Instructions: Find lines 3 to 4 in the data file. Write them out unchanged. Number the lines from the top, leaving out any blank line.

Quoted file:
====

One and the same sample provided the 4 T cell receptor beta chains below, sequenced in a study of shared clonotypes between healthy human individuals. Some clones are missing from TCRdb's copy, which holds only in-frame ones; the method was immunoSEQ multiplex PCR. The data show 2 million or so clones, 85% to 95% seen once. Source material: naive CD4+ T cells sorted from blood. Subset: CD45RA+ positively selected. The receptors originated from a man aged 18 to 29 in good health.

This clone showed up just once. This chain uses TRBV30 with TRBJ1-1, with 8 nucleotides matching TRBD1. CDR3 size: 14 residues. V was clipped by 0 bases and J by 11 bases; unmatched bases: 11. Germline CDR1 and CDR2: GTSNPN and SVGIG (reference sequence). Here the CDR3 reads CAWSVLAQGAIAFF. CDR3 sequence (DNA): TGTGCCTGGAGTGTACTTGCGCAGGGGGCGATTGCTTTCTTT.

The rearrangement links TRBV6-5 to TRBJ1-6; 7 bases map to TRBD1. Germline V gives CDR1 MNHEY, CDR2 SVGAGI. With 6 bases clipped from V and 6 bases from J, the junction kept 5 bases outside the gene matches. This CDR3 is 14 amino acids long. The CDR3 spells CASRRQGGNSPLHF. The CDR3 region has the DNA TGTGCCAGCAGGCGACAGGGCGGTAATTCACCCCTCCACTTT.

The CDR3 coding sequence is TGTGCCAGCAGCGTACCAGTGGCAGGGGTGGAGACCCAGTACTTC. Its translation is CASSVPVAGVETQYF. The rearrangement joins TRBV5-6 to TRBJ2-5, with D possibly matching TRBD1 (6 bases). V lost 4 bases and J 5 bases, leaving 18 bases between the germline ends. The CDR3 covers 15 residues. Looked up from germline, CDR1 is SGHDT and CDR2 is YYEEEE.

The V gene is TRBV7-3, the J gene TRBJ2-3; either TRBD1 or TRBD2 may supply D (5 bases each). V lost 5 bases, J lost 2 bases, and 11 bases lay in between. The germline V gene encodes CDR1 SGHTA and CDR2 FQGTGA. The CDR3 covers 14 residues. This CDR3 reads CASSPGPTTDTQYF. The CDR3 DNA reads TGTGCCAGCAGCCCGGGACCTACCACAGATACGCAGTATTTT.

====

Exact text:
The rearrangement links TRBV6-5 to TRBJ1-6; 7 bases map to TRBD1. Germline V gives CDR1 MNHEY, CDR2 SVGAGI. With 6 bases clipped from V and 6 bases from J, the junction kept 5 bases outside the gene matches. This CDR3 is 14 amino acids long. The CDR3 spells CASRRQGGNSPLHF. The CDR3 region has the DNA TGTGCCAGCAGGCGACAGGGCGGTAATTCACCCCTCCACTTT.

The CDR3 coding sequence is TGTGCCAGCAGCGTACCAGTGGCAGGGGTGGAGACCCAGTACTTC. Its translation is CASSVPVAGVETQYF. The rearrangement joins TRBV5-6 to TRBJ2-5, with D possibly matching TRBD1 (6 bases). V lost 4 bases and J 5 bases, leaving 18 bases between the germline ends. The CDR3 covers 15 residues. Looked up from germline, CDR1 is SGHDT and CDR2 is YYEEEE.